It’s still mindblowing that some people genuinely believe that music and politics shouldn’t mix, given that the two have gone hand in hand since the 1940s and, in such a hostile climate where something new to rally against comes up seemingly everyday, the most populist way to get that message across proves to sometimes be the only effective one. A band like Anti-Flag have made that their entire M.O., staunchly relaying their anti-war and sociopolitical standpoints through the classic medium of highly-charged punk. What’s more, the ongoing turbulence only seems to galvanise them more with each time; for an album with a name and artwork as evocative as American Fall, the chances of this album being a restrained affair are fairly slim.

 And while eleven albums in, Anti-Flag are still charging with some degree of incendiary purpose, American Fall isn’t exactly their most bracing album to date. In terms of a full-throated broadside aimed directly at the United States’ current political landscape the band are pulling any punches here, but the cracks of a band nearly three decades into their career are beginning to break through to the surface now. For the most part, American Fall is more of a mid-paced effort, heading further down the pop-punk route sonically that the band have flirted with in the past in what feels like the partial influence of Good Charlotte’s Benji Madden as co-producer. It all means that tracks like The Criminals and I Came. I Saw. I Believed aren’t as fiery as the potentially could be, and while by no means toothless, it’s hard to avoid thinking how much harder this album could have hit with a bit more bite to it; just look at Liar for the best example of that, driven by Chris #2’s prominent bassline and with the sort of stampeding pace that drives home the fact that this band aren’t resting on their laurels just yet.

 On a similar note, there is an overall benefit for American Fall going down this route, namely the fact that, while broader, the message does hit on a wider scale. Put next to an album like Green Day’s Revolution Radio, American Fall still comes from a band who clearly still believe in their punk ethos, and tailoring their sound for wider appeal with keeping that integrity intact does work overall. Of course there are odd moments where Anti-Flag veer away from their desired results, like the ill-advised ska-punk of When The Wall Falls, but with their big, power-chord-driven hooks and production that admittedly does feel slightly truncated but keeps a lot of the main intent, it wouldn’t be too much of a stretch to suggest that tracks like Racists and Casualty could slot between blink-182 or modern Green Day without much disturbance. Even better is when the band do go darker and push themselves a bit further, like the aforementioned Liar or the darker, more outwardly aggressive guitar tones of American Attraction and Digital Blackout.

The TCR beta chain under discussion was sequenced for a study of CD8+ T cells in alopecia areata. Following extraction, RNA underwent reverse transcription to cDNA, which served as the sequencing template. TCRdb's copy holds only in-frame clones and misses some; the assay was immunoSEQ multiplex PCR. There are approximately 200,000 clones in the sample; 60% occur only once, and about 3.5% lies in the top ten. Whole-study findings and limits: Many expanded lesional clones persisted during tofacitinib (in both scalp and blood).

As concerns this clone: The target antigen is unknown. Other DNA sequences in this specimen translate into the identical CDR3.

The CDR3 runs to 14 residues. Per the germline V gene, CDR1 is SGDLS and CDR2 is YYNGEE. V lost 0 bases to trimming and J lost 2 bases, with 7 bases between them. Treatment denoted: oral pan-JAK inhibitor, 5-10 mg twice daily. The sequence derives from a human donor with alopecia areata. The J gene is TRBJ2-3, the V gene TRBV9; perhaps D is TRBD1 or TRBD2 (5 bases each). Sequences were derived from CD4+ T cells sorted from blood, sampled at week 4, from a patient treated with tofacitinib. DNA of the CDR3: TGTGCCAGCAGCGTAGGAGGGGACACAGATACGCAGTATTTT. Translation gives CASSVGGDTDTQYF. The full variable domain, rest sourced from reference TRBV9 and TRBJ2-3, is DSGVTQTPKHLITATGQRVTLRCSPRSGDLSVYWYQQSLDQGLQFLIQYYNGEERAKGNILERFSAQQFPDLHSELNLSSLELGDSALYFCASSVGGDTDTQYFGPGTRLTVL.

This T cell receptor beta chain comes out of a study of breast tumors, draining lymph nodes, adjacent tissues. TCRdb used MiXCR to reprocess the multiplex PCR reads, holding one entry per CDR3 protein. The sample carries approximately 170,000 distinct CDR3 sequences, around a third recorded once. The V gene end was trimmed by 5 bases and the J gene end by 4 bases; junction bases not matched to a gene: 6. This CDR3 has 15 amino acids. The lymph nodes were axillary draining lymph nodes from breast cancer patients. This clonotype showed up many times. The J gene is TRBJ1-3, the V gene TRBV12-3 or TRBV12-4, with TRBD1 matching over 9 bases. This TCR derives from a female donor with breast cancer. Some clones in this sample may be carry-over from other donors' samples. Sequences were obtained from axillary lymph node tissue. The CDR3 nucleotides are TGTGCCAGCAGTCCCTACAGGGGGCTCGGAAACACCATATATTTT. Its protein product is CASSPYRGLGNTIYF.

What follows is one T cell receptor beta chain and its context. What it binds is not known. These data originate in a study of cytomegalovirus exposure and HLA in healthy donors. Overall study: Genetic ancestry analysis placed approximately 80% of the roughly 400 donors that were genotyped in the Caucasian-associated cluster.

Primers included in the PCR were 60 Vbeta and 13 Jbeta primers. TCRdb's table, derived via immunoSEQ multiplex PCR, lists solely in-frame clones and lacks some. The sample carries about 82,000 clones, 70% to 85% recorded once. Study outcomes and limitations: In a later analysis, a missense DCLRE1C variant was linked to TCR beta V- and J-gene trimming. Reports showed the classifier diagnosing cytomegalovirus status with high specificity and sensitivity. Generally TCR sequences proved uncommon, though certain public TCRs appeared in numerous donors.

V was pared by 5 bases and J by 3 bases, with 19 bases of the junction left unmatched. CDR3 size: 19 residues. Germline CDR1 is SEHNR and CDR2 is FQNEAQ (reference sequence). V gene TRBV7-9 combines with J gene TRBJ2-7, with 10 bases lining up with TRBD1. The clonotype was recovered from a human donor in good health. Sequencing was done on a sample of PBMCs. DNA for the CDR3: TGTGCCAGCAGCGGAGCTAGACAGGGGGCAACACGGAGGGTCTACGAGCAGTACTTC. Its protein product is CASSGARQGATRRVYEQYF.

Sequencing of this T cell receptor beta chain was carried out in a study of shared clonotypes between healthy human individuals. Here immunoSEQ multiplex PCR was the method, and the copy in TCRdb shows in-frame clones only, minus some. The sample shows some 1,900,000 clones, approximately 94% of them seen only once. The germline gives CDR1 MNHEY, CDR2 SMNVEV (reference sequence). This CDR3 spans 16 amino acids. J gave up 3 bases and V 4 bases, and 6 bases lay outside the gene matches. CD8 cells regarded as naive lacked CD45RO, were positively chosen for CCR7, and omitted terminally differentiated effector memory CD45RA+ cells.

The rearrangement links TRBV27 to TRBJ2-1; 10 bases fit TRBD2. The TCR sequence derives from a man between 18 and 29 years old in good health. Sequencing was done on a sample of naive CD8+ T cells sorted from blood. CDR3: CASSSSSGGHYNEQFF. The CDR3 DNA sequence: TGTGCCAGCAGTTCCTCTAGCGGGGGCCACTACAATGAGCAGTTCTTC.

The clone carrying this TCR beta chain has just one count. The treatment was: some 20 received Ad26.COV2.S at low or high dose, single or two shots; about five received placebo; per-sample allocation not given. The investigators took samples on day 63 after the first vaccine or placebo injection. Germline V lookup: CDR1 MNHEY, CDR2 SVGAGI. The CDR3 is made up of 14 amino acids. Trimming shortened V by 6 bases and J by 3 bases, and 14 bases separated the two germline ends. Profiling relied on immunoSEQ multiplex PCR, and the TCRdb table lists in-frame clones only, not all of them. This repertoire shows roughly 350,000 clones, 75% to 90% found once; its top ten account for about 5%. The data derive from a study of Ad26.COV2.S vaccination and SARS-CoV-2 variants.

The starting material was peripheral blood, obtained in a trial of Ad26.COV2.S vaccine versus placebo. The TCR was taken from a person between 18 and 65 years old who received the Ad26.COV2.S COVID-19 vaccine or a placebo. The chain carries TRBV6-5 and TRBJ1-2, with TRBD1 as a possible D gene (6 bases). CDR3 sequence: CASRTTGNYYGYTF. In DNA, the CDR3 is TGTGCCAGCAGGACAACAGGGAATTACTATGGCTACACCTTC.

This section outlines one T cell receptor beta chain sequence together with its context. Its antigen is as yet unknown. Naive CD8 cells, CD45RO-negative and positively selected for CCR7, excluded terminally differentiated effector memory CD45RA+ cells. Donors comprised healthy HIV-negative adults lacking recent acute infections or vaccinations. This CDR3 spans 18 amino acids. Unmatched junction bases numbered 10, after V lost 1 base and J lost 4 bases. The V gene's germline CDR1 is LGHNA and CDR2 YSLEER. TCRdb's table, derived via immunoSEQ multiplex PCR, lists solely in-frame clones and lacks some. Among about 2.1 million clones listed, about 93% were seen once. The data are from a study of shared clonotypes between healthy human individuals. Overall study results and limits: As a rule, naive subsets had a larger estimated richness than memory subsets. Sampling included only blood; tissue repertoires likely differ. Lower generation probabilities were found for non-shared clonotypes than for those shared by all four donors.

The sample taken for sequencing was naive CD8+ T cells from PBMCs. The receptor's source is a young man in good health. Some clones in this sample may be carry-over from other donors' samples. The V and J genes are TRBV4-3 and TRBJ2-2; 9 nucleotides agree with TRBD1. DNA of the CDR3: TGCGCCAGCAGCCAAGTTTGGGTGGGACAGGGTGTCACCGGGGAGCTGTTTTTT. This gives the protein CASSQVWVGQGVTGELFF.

Even then, the music is largely peripheral to the message, something that mightn’t see Anti-Flag breaking new ground, especially for them, but hitting the same bullseyes that continue to remain relevant taking points. Racists serves as something of a lynchpin here, denouncing the sort of bigoted attitudes that have become worrying common in the US especially, while The Criminals and Liar attack a government that allows such behaviour to slip through the net while simultaneously running the country into the ground. Coupled with tracks like American Attraction and Throw It Away that round out a picture of America as a particularly grim place at the minute, Anti-Flag’s disillusionment is one that feels entirely convincing.

 That’s why, for as much as American Fall‘s fire simmers rather than rages, it still works overall. Putting it alongside Revolution Radio again, Anti-Flag feel nowhere near as cynical or old as other bands vying for similarly broad social commentary, and their persistence in biting lyrical detail is still commendable, even thirty years in. American Fall mightn’t be their crowning achievement, but to see Anti-Flag continuing as a force for good when so many punk acts of their vintage would be more than happy to play it safe is what automatically earns them a lot of good will. That the music itself continues to be as enjoyable as it is is definitely a nice bonus.

7/10

For fans of: Green Day, Billy Talent, Rise Against
Words by Luke Nuttall 

‘American Fall’ by Anti-Flag is released on 3rd November on Spinefarm Records.

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